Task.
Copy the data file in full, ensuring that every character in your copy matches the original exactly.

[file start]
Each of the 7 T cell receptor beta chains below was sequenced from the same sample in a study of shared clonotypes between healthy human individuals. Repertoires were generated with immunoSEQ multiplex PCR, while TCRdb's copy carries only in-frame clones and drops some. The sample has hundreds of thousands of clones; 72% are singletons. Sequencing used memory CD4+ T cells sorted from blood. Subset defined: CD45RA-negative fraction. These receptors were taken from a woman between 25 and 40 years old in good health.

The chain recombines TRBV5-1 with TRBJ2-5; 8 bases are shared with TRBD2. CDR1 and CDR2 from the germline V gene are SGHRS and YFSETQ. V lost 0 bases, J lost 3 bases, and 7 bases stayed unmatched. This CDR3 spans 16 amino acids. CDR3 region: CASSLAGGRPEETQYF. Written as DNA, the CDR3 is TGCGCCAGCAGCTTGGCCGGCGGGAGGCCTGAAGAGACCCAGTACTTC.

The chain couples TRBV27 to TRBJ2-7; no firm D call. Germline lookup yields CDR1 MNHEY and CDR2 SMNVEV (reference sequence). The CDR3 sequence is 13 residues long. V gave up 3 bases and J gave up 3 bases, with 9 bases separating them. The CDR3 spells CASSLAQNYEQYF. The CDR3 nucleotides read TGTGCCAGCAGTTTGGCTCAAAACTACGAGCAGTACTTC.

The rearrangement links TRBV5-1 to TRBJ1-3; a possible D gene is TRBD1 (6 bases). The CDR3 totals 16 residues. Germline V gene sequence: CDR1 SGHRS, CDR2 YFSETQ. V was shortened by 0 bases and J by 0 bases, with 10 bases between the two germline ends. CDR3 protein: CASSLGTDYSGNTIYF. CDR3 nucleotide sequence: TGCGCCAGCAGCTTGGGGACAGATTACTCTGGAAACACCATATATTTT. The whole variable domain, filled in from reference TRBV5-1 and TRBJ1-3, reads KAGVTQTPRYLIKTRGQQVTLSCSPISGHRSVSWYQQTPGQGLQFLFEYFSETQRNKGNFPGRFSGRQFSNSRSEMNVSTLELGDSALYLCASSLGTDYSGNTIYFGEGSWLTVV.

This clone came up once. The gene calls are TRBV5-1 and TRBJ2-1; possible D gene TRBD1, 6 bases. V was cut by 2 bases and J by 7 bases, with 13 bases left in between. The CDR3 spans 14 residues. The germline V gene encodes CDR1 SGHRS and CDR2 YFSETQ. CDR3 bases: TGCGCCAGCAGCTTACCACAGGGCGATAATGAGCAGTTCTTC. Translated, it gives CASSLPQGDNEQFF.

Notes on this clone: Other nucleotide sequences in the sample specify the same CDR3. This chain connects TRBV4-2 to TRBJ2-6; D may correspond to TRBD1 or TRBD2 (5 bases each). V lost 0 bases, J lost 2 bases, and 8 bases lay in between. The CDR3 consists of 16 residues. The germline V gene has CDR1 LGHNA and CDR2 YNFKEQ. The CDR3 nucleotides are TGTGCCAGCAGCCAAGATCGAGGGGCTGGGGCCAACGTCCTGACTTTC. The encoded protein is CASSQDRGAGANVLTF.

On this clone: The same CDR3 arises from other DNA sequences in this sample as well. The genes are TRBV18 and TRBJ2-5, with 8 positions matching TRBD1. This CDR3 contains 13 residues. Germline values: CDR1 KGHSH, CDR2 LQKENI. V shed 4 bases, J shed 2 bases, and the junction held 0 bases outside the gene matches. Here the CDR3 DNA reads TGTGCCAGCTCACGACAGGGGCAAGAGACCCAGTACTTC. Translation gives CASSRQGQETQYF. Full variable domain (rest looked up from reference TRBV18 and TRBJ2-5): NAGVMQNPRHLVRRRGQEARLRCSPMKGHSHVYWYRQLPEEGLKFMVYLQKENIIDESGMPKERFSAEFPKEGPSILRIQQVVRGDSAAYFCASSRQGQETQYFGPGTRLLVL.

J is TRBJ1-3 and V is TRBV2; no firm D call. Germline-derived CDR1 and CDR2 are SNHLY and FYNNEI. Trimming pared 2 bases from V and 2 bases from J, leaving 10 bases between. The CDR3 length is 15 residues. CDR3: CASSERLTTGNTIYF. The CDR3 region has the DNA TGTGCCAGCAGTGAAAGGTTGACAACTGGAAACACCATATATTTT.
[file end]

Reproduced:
Each of the 7 T cell receptor beta chains below was sequenced from the same sample in a study of shared clonotypes between healthy human individuals. Repertoires were generated with immunoSEQ multiplex PCR, while TCRdb's copy carries only in-frame clones and drops some. The sample has hundreds of thousands of clones; 72% are singletons. Sequencing used memory CD4+ T cells sorted from blood. Subset defined: CD45RA-negative fraction. These receptors were taken from a woman between 25 and 40 years old in good health.

The chain recombines TRBV5-1 with TRBJ2-5; 8 bases are shared with TRBD2. CDR1 and CDR2 from the germline V gene are SGHRS and YFSETQ. V lost 0 bases, J lost 3 bases, and 7 bases stayed unmatched. This CDR3 spans 16 amino acids. CDR3 region: CASSLAGGRPEETQYF. Written as DNA, the CDR3 is TGCGCCAGCAGCTTGGCCGGCGGGAGGCCTGAAGAGACCCAGTACTTC.

The chain couples TRBV27 to TRBJ2-7; no firm D call. Germline lookup yields CDR1 MNHEY and CDR2 SMNVEV (reference sequence). The CDR3 sequence is 13 residues long. V gave up 3 bases and J gave up 3 bases, with 9 bases separating them. The CDR3 spells CASSLAQNYEQYF. The CDR3 nucleotides read TGTGCCAGCAGTTTGGCTCAAAACTACGAGCAGTACTTC.

The rearrangement links TRBV5-1 to TRBJ1-3; a possible D gene is TRBD1 (6 bases). The CDR3 totals 16 residues. Germline V gene sequence: CDR1 SGHRS, CDR2 YFSETQ. V was shortened by 0 bases and J by 0 bases, with 10 bases between the two germline ends. CDR3 protein: CASSLGTDYSGNTIYF. CDR3 nucleotide sequence: TGCGCCAGCAGCTTGGGGACAGATTACTCTGGAAACACCATATATTTT. The whole variable domain, filled in from reference TRBV5-1 and TRBJ1-3, reads KAGVTQTPRYLIKTRGQQVTLSCSPISGHRSVSWYQQTPGQGLQFLFEYFSETQRNKGNFPGRFSGRQFSNSRSEMNVSTLELGDSALYLCASSLGTDYSGNTIYFGEGSWLTVV.

This clone came up once. The gene calls are TRBV5-1 and TRBJ2-1; possible D gene TRBD1, 6 bases. V was cut by 2 bases and J by 7 bases, with 13 bases left in between. The CDR3 spans 14 residues. The germline V gene encodes CDR1 SGHRS and CDR2 YFSETQ. CDR3 bases: TGCGCCAGCAGCTTACCACAGGGCGATAATGAGCAGTTCTTC. Translated, it gives CASSLPQGDNEQFF.

Notes on this clone: Other nucleotide sequences in the sample specify the same CDR3. This chain connects TRBV4-2 to TRBJ2-6; D may correspond to TRBD1 or TRBD2 (5 bases each). V lost 0 bases, J lost 2 bases, and 8 bases lay in between. The CDR3 consists of 16 residues. The germline V gene has CDR1 LGHNA and CDR2 YNFKEQ. The CDR3 nucleotides are TGTGCCAGCAGCCAAGATCGAGGGGCTGGGGCCAACGTCCTGACTTTC. The encoded protein is CASSQDRGAGANVLTF.

On this clone: The same CDR3 arises from other DNA sequences in this sample as well. The genes are TRBV18 and TRBJ2-5, with 8 positions matching TRBD1. This CDR3 contains 13 residues. Germline values: CDR1 KGHSH, CDR2 LQKENI. V shed 4 bases, J shed 2 bases, and the junction held 0 bases outside the gene matches. Here the CDR3 DNA reads TGTGCCAGCTCACGACAGGGGCAAGAGACCCAGTACTTC. Translation gives CASSRQGQETQYF. Full variable domain (rest looked up from reference TRBV18 and TRBJ2-5): NAGVMQNPRHLVRRRGQEARLRCSPMKGHSHVYWYRQLPEEGLKFMVYLQKENIIDESGMPKERFSAEFPKEGPSILRIQQVVRGDSAAYFCASSRQGQETQYFGPGTRLLVL.

J is TRBJ1-3 and V is TRBV2; no firm D call. Germline-derived CDR1 and CDR2 are SNHLY and FYNNEI. Trimming pared 2 bases from V and 2 bases from J, leaving 10 bases between. The CDR3 length is 15 residues. CDR3: CASSERLTTGNTIYF. The CDR3 region has the DNA TGTGCCAGCAGTGAAAGGTTGACAACTGGAAACACCATATATTTT.